My favorite line of the show was delivered by Haley Ellis as Golda, a lady of the night who reserves a special place in her heart for Maish (Van Quattro). While trying to entice Maish out of the blue funk of his debt, Golda says, "Them that pays, I lets. Them I likes, I helps." The line was delivered with a kiss on the forehead, and with genuine tenderness.

As part of his curtain speech, Mr. Fountain informed the audience that the role of Army was now being played by Mark Dalton, who was listed in the playbill as the Fight Choreographer. Replacing an actor after a show opens was a weighty decision, but Mr. Dalton pulled it off. Army's is an interesting character, because his allegiance is obviously torn between Maish and Mountain, two men to whom he is devoted, but for very different reasons. Mr. Dalton's struggle was palpable.

Rhonda Durant, as Grace Miller, was introduced as a social worker who attempts to help Mountain identify new career goals after his last bout, and, in the interim, she falls for him. Ms. Durant was tiny in stature, which worked well against a character named "The Mountain". I didn't understand many of Ms. Durant's choices for her character, however. She was appropriately shy and demure one minute, and then frenetic and injected with speed the next minute, and I wasn't able to truly believe the character because of these deviations. Ms. Durant's most brilliant asset in this role was her eyes. The scenes where Grace darts her eyes at Mountain to get a glimpse of him while he's not looking were heartfelt and poignant.

We first saw Daylon Walton as Mountain McClintock after his final boxing match. Kudos to Alexis Nabors and Patrick Peachee for their believable makeup design on Mountain, complete with cauliflower ears ? the telltale sign of a seasoned pugilist. Mr. Walton is sweaty, bleeding from a cut above his eye, and panting with exhaustion. He is lying on a bench attempting to regain his breath and composure while the decision makers in his life are standing above him, making plans of their own. While a tough guy in the ring, Mountain is a sensitive, endearing man who only wants to please Maish, and Mr. Walton successfully garnered the sympathy necessary for his character. To say Mountain is less than a ladies' man is a gross understatement, and Mr. Walton was appropriately clumsy during his scenes with Ms. Durant ? clumsy but charming. He also effectively demonstrated a great deal of emotional pain late in Act 2 when Mountain comes to a startling realization.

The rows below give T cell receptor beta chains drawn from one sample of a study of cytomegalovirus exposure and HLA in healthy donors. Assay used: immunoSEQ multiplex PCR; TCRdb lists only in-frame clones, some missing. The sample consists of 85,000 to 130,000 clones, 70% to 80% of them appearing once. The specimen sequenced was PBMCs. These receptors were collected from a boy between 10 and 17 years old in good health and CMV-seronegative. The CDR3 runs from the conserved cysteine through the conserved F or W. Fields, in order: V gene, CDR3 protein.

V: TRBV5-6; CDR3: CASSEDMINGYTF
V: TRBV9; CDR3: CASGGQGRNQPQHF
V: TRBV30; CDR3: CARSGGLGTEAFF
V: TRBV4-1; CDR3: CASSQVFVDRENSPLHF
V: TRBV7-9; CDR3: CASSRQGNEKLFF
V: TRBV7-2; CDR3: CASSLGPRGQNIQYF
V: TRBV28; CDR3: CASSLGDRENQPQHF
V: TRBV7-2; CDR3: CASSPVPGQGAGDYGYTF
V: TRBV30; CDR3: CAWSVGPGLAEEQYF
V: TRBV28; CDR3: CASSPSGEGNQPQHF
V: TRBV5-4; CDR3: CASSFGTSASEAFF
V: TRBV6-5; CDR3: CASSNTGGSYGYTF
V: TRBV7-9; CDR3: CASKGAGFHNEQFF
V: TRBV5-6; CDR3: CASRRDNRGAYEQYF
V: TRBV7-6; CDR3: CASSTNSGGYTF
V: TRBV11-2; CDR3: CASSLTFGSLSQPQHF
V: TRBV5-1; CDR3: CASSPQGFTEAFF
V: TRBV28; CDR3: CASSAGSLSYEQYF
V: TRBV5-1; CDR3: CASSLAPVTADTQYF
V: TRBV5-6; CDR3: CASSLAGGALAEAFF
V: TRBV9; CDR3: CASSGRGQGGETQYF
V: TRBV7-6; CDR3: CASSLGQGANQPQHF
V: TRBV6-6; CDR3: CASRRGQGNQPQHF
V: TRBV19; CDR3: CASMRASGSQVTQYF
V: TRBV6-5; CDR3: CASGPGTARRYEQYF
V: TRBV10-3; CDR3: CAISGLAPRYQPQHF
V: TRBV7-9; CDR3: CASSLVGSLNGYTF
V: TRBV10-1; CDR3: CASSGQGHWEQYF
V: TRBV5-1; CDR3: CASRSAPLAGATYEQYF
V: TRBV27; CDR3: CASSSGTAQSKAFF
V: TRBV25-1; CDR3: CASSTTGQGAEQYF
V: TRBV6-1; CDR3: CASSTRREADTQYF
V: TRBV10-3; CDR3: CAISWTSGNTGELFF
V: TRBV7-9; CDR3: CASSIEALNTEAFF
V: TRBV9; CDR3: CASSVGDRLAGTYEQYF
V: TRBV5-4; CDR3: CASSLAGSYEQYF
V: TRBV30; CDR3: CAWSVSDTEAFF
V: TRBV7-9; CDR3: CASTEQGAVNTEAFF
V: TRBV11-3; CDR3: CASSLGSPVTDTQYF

Most of the movement in this show is promulgated by the actions of Maish Resnick, played quietly and with some reserve by Van Quattro. There is a particular scene where Maish is pacing the floor of his apartment, holding the stub of an ever-present cigar between his index and middle fingers, and I genuinely believed the panic that has to be roiling inside his mind at this point. Other times, however, he seems resigned to his fate and almost apathetic about the plans he hatches for Mountain's new career. Regardless, Mr. Quattro's final scenes were gut-wrenching and painfully honest.

Requiem for a Heavyweight is heavy on story. Period. While there are some incongruous character choices throughout the show, this cast did a marvelous job baring their souls and bringing this story to the table. Heavyweight is raw and different. Don't miss an opportunity to see it for yourself.

Level Ground Arts at the KD Studio Theatre
2600 North Stemmons Expressway, Dallas, TX 75207

Runs through March 19th

Friday and Saturday evenings at 8:15pm

Ticket prices - $20 adults and $12 for students and seniors

For tickets and information, call 214-630-5491 or purchase at